Well-caffeinated, I wander on. Back north just a bit, still very east-end-downtown, and take Gilead Place as a shortcut on up to King St. I admire again, and photograph again, the big red “A” halfway up the block.

in Gilead Place s. of King East

And notice there is another letter, equally large but grey, facing it. So grey I’ve never seen it before. So grey I cannot now remember which letter it is.

Almost at King St., the tempting aromas from the Morning Glory café on King already tickling my nose, and I stop again. More red. This time, the proven charms of red geraniums, dancing away in their window boxes, bright against the black balconies — which in turn are oddly bright against the dull sky.

Gilead Place just south of King St. East

I’m on a roll. Looking skyward is paying off quite nicely.

It does so yet again at King East & Sackville, where huge eyes peek out over the top of a small (but bright, very bright) autobody shop.

peek-a-boo at King E & Sackville

And then… and then I forget the exact sequence. A few more streets, then eastward down an alley just south of Queen St. It doesn’t yield much until I’m almost at Sumach St.

Where I stop, and laugh, and pick my way around a mucky patch (blessing my waterproof walking boots) so I can catch these ELICSER faces in the sky.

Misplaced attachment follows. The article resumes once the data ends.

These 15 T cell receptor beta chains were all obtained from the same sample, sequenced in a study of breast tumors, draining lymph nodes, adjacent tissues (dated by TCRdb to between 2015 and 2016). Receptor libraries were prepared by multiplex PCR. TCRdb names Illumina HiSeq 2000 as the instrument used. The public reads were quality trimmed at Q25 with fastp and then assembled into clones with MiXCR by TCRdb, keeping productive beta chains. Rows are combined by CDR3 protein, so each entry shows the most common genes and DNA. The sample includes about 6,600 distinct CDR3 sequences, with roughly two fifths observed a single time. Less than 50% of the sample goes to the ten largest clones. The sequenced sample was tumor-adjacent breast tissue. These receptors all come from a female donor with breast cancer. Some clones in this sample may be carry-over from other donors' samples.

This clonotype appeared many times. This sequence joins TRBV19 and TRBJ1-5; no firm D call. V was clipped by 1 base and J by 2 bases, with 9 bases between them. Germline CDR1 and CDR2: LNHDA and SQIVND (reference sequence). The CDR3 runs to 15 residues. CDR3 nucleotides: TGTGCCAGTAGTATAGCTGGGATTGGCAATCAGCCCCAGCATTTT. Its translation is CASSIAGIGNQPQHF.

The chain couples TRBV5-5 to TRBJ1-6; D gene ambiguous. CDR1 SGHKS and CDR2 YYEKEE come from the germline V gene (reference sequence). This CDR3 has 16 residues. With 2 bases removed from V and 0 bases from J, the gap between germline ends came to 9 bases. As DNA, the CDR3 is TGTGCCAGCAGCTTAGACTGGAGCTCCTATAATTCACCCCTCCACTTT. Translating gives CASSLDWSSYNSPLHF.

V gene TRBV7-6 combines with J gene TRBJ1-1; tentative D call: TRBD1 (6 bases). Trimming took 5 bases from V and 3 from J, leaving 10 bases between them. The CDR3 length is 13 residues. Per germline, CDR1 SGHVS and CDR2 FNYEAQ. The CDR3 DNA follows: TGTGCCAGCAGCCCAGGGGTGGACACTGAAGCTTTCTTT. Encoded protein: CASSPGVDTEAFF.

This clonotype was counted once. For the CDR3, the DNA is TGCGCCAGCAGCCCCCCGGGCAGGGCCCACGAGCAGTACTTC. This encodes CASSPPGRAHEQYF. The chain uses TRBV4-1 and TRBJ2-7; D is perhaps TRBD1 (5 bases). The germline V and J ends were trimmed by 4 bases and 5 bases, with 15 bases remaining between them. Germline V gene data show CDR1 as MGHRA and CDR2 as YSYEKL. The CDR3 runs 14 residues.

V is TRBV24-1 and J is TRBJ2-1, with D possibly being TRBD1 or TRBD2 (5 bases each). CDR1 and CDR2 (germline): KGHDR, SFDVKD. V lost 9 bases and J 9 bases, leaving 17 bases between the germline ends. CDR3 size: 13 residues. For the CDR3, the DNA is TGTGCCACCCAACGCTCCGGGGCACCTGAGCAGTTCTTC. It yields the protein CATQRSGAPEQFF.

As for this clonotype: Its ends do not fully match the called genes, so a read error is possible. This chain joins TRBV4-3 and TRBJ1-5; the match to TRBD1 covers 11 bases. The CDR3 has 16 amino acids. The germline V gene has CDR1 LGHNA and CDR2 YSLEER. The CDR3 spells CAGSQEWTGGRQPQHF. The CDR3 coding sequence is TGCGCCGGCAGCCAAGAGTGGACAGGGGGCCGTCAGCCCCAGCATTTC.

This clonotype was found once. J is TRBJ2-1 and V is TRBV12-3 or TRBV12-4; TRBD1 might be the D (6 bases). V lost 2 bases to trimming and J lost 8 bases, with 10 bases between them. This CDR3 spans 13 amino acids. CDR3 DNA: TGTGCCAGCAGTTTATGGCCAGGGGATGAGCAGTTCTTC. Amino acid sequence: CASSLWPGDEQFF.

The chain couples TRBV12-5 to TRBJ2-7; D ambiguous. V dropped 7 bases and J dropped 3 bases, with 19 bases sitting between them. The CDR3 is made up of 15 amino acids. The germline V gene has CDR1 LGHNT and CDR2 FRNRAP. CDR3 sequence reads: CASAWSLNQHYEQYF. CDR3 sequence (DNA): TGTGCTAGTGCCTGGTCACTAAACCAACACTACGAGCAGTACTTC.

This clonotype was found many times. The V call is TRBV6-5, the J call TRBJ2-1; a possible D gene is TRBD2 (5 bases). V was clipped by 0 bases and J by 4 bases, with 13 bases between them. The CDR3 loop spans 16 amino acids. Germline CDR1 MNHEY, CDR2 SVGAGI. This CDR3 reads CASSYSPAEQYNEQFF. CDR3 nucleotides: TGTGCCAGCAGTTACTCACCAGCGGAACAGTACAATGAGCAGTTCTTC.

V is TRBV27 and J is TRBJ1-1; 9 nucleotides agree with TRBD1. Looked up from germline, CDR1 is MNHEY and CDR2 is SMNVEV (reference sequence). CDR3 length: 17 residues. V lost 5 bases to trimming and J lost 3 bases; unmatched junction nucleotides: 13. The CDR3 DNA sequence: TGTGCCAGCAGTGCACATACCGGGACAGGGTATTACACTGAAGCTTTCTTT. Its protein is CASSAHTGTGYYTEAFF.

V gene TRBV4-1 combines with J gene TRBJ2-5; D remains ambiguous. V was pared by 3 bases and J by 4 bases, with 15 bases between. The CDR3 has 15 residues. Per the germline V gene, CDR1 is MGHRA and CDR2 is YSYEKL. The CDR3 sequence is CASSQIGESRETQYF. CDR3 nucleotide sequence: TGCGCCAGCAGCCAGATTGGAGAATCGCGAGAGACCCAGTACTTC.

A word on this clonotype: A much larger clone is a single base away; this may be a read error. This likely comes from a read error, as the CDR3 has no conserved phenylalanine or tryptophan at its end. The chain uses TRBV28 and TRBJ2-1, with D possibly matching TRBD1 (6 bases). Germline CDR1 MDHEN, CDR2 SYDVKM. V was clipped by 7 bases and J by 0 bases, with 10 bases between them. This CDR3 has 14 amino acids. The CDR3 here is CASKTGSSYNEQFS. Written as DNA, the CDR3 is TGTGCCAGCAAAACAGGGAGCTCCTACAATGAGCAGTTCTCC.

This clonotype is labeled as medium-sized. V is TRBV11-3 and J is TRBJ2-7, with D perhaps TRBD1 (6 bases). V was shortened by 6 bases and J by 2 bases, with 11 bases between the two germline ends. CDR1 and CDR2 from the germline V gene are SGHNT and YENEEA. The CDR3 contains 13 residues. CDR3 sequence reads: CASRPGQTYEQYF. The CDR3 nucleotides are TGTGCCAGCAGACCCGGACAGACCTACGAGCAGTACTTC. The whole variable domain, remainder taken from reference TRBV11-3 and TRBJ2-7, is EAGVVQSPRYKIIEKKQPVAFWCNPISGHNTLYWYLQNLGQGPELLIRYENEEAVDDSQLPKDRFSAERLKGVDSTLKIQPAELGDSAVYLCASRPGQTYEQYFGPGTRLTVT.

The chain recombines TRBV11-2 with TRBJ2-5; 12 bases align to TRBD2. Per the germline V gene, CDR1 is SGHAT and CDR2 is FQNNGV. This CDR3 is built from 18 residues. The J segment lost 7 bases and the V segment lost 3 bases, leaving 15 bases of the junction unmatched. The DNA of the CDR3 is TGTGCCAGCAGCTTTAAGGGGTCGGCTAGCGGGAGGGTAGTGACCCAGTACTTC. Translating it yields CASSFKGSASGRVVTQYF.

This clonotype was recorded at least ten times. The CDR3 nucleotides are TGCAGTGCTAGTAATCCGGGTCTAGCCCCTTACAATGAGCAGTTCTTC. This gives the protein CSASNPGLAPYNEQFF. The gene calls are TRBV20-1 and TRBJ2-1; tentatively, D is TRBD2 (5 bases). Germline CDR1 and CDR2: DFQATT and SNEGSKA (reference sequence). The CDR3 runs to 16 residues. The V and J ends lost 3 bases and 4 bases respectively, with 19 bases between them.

The Magic Building, from the alley, artist ELICSER

I know where I am. This is the north-west corner of The Magic Building, 60 Sumach St. Yes, that really is the name, and it’s well-deserved — for all the artwork on the building, along with the assorted arts-related activities that go on inside.

Out of the alley, onto Sumach. The sun suddenly escapes the cloud cover, and gives my street-side shot a backdrop of blue.

The Magic Building, from Sumach St.

It’s enough to make you believe in magic.





Leave a comment


  1. I always enjoy your walks and this didn’t disappoint – great photos and your narrative drew me in! The grasses and other hardy plants around the red A soften the scene perfectly.

    • I aree, I thought the grasses around the A really added to the scene. On site I didn’t even notice; in the photo they are a strong element. Thanks for the comment

  2. Lola

     /  24 July 2014

    Great photos! I love Toronto’s Distillery District. It’s a charming side of city that you don’t get to see so often among all those skyscrapers. I remember my first visit to Balzac’s. I didn’t want to leave that beautiful space!

    • Hi — thanks. Yes, Balzac’s really knows what to do with that space. I particularly like the little “poop deck” on the second level, jutting out over the ground level with all its activity.


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    "Traveller, there is no path. Paths are made by walking" -- Antonio Machado (1875-1939)